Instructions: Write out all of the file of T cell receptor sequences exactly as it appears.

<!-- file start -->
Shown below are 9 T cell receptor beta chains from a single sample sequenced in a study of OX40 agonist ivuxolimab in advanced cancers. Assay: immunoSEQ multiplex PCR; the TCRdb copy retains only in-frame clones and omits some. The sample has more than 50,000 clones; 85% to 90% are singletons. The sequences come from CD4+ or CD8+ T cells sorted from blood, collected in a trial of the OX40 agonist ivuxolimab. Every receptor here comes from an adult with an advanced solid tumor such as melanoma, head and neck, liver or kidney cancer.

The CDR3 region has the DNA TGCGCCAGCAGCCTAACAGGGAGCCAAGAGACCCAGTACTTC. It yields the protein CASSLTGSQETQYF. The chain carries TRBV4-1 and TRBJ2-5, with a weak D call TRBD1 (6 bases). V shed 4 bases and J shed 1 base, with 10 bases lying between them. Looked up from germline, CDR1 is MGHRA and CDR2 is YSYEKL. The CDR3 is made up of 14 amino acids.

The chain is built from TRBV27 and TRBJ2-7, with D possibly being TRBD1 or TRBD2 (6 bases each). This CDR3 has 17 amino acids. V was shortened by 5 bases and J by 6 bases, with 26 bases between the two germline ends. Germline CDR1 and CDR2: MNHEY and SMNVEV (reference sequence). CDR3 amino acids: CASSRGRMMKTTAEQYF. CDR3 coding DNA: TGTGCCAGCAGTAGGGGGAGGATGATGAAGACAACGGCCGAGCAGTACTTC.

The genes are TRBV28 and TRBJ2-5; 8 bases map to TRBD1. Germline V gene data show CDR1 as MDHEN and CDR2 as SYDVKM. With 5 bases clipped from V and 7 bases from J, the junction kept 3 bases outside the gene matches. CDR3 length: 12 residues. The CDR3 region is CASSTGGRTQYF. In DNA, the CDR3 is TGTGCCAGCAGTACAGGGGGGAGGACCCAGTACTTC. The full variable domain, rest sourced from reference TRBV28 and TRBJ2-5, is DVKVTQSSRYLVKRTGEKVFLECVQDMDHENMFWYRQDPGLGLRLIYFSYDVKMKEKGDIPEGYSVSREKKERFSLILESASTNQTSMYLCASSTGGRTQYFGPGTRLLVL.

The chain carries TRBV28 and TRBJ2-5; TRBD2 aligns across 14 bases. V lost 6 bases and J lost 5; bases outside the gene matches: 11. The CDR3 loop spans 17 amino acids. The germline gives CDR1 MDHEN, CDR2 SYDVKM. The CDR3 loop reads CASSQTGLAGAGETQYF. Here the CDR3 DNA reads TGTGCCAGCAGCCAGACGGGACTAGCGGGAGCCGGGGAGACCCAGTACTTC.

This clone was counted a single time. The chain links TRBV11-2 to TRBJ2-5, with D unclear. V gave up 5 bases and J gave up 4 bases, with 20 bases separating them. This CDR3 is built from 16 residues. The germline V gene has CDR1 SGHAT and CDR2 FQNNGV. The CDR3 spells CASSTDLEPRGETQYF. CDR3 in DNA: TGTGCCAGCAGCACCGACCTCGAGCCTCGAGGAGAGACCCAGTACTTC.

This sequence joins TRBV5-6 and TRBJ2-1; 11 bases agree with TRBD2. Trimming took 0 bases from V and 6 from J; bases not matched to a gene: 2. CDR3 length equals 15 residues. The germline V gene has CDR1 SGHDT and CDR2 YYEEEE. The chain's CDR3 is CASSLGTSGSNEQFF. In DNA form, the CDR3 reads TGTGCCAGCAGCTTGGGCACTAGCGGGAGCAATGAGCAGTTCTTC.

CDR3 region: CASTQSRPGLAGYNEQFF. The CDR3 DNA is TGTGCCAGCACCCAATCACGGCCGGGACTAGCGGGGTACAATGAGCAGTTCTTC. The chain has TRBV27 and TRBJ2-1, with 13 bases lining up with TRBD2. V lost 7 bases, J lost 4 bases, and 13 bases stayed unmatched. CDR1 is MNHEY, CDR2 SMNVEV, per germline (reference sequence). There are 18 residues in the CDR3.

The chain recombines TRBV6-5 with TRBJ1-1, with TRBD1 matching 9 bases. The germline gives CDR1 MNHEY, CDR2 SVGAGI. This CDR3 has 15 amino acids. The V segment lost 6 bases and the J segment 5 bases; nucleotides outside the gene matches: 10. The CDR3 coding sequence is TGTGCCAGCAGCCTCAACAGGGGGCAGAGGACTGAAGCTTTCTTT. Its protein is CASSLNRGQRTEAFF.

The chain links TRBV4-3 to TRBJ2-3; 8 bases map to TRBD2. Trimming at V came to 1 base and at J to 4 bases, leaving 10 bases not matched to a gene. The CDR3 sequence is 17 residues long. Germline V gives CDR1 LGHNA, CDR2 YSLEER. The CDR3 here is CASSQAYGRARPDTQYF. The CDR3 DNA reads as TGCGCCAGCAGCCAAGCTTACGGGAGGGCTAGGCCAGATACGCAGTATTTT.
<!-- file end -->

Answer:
Shown below are 9 T cell receptor beta chains from a single sample sequenced in a study of OX40 agonist ivuxolimab in advanced cancers. Assay: immunoSEQ multiplex PCR; the TCRdb copy retains only in-frame clones and omits some. The sample has more than 50,000 clones; 85% to 90% are singletons. The sequences come from CD4+ or CD8+ T cells sorted from blood, collected in a trial of the OX40 agonist ivuxolimab. Every receptor here comes from an adult with an advanced solid tumor such as melanoma, head and neck, liver or kidney cancer.

The CDR3 region has the DNA TGCGCCAGCAGCCTAACAGGGAGCCAAGAGACCCAGTACTTC. It yields the protein CASSLTGSQETQYF. The chain carries TRBV4-1 and TRBJ2-5, with a weak D call TRBD1 (6 bases). V shed 4 bases and J shed 1 base, with 10 bases lying between them. Looked up from germline, CDR1 is MGHRA and CDR2 is YSYEKL. The CDR3 is made up of 14 amino acids.

The chain is built from TRBV27 and TRBJ2-7, with D possibly being TRBD1 or TRBD2 (6 bases each). This CDR3 has 17 amino acids. V was shortened by 5 bases and J by 6 bases, with 26 bases between the two germline ends. Germline CDR1 and CDR2: MNHEY and SMNVEV (reference sequence). CDR3 amino acids: CASSRGRMMKTTAEQYF. CDR3 coding DNA: TGTGCCAGCAGTAGGGGGAGGATGATGAAGACAACGGCCGAGCAGTACTTC.

The genes are TRBV28 and TRBJ2-5; 8 bases map to TRBD1. Germline V gene data show CDR1 as MDHEN and CDR2 as SYDVKM. With 5 bases clipped from V and 7 bases from J, the junction kept 3 bases outside the gene matches. CDR3 length: 12 residues. The CDR3 region is CASSTGGRTQYF. In DNA, the CDR3 is TGTGCCAGCAGTACAGGGGGGAGGACCCAGTACTTC. The full variable domain, rest sourced from reference TRBV28 and TRBJ2-5, is DVKVTQSSRYLVKRTGEKVFLECVQDMDHENMFWYRQDPGLGLRLIYFSYDVKMKEKGDIPEGYSVSREKKERFSLILESASTNQTSMYLCASSTGGRTQYFGPGTRLLVL.

The chain carries TRBV28 and TRBJ2-5; TRBD2 aligns across 14 bases. V lost 6 bases and J lost 5; bases outside the gene matches: 11. The CDR3 loop spans 17 amino acids. The germline gives CDR1 MDHEN, CDR2 SYDVKM. The CDR3 loop reads CASSQTGLAGAGETQYF. Here the CDR3 DNA reads TGTGCCAGCAGCCAGACGGGACTAGCGGGAGCCGGGGAGACCCAGTACTTC.

This clone was counted a single time. The chain links TRBV11-2 to TRBJ2-5, with D unclear. V gave up 5 bases and J gave up 4 bases, with 20 bases separating them. This CDR3 is built from 16 residues. The germline V gene has CDR1 SGHAT and CDR2 FQNNGV. The CDR3 spells CASSTDLEPRGETQYF. CDR3 in DNA: TGTGCCAGCAGCACCGACCTCGAGCCTCGAGGAGAGACCCAGTACTTC.

This sequence joins TRBV5-6 and TRBJ2-1; 11 bases agree with TRBD2. Trimming took 0 bases from V and 6 from J; bases not matched to a gene: 2. CDR3 length equals 15 residues. The germline V gene has CDR1 SGHDT and CDR2 YYEEEE. The chain's CDR3 is CASSLGTSGSNEQFF. In DNA form, the CDR3 reads TGTGCCAGCAGCTTGGGCACTAGCGGGAGCAATGAGCAGTTCTTC.

CDR3 region: CASTQSRPGLAGYNEQFF. The CDR3 DNA is TGTGCCAGCACCCAATCACGGCCGGGACTAGCGGGGTACAATGAGCAGTTCTTC. The chain has TRBV27 and TRBJ2-1, with 13 bases lining up with TRBD2. V lost 7 bases, J lost 4 bases, and 13 bases stayed unmatched. CDR1 is MNHEY, CDR2 SMNVEV, per germline (reference sequence). There are 18 residues in the CDR3.

The chain recombines TRBV6-5 with TRBJ1-1, with TRBD1 matching 9 bases. The germline gives CDR1 MNHEY, CDR2 SVGAGI. This CDR3 has 15 amino acids. The V segment lost 6 bases and the J segment 5 bases; nucleotides outside the gene matches: 10. The CDR3 coding sequence is TGTGCCAGCAGCCTCAACAGGGGGCAGAGGACTGAAGCTTTCTTT. Its protein is CASSLNRGQRTEAFF.

The chain links TRBV4-3 to TRBJ2-3; 8 bases map to TRBD2. Trimming at V came to 1 base and at J to 4 bases, leaving 10 bases not matched to a gene. The CDR3 sequence is 17 residues long. Germline V gives CDR1 LGHNA, CDR2 YSLEER. The CDR3 here is CASSQAYGRARPDTQYF. The CDR3 DNA reads as TGCGCCAGCAGCCAAGCTTACGGGAGGGCTAGGCCAGATACGCAGTATTTT.